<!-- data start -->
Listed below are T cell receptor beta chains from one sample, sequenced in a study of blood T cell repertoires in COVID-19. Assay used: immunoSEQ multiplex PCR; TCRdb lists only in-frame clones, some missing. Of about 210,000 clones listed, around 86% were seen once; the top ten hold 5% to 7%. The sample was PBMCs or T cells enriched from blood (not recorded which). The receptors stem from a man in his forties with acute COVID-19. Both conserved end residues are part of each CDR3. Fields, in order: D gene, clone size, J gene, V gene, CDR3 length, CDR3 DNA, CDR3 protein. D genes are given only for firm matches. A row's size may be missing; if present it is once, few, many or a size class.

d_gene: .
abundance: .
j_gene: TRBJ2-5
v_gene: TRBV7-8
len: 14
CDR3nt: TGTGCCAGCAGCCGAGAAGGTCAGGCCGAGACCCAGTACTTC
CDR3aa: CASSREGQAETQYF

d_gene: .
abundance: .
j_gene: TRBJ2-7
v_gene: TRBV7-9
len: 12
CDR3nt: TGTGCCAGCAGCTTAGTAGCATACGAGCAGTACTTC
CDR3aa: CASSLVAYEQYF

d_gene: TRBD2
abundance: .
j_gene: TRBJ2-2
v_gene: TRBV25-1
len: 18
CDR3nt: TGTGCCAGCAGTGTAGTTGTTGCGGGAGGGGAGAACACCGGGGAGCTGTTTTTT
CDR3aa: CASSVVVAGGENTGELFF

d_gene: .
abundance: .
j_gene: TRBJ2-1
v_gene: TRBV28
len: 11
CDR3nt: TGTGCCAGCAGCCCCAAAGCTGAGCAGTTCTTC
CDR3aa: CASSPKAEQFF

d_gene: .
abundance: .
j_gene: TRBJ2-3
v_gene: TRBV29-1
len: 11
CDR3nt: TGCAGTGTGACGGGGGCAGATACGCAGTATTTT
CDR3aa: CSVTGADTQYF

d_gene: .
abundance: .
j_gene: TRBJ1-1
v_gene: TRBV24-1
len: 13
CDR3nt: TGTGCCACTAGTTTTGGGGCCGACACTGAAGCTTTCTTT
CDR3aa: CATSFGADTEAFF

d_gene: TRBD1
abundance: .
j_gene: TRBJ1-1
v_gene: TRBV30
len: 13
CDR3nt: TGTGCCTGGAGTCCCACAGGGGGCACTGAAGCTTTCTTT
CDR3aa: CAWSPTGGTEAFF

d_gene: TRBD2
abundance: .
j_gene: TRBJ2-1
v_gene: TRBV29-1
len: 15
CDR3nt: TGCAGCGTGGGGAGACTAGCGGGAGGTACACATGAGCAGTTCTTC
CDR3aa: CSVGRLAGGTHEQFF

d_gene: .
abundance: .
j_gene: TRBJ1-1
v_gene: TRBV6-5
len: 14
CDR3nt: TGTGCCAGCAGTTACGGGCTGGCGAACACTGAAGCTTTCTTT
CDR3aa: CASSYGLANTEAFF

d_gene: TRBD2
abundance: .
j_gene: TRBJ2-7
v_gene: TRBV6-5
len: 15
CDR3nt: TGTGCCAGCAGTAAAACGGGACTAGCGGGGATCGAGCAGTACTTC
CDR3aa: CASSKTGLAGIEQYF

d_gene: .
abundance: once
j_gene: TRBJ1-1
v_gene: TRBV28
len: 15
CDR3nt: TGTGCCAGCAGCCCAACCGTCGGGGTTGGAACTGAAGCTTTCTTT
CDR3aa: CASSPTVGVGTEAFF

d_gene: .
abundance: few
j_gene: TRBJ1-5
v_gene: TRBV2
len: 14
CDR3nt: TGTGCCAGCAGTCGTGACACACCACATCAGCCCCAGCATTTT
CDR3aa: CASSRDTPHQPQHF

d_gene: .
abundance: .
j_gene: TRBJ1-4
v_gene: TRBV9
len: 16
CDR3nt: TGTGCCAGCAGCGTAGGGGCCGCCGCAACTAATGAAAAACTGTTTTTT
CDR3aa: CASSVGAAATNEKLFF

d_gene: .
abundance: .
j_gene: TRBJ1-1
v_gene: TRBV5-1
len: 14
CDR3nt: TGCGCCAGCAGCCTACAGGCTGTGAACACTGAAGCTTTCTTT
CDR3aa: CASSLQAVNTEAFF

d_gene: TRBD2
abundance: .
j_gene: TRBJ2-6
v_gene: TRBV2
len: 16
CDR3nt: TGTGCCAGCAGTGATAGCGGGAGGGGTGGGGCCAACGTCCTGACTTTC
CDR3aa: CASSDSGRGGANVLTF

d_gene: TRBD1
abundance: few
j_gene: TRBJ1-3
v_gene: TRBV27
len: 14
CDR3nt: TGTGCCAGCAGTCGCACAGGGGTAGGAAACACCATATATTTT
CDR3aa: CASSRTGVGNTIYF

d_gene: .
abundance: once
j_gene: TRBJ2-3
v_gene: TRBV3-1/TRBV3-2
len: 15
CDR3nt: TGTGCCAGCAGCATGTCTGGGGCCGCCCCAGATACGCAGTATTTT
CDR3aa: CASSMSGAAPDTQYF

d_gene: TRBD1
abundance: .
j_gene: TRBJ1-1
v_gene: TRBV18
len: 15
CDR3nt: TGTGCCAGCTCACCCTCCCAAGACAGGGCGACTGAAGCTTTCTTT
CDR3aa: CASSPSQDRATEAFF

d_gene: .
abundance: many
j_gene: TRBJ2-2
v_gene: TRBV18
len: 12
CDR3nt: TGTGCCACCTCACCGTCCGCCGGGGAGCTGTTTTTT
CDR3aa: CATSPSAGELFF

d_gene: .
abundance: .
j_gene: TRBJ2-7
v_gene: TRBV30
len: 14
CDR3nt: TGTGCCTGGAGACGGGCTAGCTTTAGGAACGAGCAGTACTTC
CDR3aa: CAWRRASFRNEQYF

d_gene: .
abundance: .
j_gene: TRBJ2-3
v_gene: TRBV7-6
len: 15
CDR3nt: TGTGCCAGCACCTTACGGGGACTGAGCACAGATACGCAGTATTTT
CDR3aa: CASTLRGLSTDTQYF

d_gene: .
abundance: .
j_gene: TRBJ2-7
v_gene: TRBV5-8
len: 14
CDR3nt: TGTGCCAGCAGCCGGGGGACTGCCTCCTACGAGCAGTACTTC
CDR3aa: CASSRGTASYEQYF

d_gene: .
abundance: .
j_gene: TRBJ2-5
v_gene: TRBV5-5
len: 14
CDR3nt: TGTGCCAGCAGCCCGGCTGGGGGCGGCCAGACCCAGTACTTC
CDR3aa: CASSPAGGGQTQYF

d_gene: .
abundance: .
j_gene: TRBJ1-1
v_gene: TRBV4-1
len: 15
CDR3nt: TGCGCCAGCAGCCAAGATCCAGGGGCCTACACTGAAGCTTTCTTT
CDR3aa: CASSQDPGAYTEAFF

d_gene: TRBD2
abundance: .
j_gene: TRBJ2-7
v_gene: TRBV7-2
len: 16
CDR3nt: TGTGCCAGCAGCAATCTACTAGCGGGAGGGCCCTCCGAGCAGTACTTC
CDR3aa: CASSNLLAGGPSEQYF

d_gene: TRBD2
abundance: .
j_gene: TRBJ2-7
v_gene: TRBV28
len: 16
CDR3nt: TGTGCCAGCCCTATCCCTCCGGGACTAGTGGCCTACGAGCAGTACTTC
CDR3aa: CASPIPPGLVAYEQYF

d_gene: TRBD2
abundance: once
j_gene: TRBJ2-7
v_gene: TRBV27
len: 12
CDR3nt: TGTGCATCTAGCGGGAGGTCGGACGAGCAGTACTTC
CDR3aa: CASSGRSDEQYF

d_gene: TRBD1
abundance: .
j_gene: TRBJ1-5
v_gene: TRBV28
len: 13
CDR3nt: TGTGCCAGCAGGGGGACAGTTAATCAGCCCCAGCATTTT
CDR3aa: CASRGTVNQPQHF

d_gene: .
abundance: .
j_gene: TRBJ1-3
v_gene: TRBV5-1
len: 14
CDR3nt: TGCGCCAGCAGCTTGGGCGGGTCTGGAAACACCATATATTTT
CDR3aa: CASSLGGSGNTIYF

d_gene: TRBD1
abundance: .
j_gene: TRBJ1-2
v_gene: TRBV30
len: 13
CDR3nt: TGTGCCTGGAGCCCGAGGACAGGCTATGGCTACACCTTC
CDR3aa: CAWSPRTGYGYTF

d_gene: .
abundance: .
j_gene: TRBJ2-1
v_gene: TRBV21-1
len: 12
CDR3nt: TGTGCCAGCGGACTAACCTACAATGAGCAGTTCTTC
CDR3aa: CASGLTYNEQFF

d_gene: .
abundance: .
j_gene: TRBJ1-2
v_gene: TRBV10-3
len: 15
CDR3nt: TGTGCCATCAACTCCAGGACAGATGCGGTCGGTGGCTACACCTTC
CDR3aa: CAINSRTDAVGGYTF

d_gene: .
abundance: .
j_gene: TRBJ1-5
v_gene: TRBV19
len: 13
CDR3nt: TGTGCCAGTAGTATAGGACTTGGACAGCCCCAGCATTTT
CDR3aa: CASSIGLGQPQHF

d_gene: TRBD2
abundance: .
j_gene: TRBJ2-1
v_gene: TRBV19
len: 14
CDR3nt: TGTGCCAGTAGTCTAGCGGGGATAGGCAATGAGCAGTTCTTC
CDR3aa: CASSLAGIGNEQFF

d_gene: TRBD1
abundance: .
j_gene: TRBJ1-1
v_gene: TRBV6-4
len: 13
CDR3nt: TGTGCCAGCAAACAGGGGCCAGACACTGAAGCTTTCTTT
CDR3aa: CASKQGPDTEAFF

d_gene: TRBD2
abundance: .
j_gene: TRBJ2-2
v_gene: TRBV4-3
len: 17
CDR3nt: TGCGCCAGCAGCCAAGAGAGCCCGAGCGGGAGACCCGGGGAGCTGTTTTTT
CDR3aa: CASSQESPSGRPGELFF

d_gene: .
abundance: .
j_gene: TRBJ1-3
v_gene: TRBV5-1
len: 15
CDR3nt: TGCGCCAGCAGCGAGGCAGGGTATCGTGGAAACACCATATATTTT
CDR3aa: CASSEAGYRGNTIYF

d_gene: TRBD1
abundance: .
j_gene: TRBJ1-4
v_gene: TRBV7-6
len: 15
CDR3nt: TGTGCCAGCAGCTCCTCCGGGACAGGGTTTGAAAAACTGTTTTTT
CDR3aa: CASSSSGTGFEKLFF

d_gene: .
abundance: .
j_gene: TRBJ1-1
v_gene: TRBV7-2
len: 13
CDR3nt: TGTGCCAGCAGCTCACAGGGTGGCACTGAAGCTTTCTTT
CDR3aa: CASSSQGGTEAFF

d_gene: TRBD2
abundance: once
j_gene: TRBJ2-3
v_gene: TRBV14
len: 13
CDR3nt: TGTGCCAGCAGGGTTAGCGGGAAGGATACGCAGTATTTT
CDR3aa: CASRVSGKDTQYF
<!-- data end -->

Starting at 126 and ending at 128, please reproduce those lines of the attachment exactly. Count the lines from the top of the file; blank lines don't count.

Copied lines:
CDR3nt: TGTGCCAGCTCACCCTCCCAAGACAGGGCGACTGAAGCTTTCTTT
CDR3aa: CASSPSQDRATEAFF

d_gene: .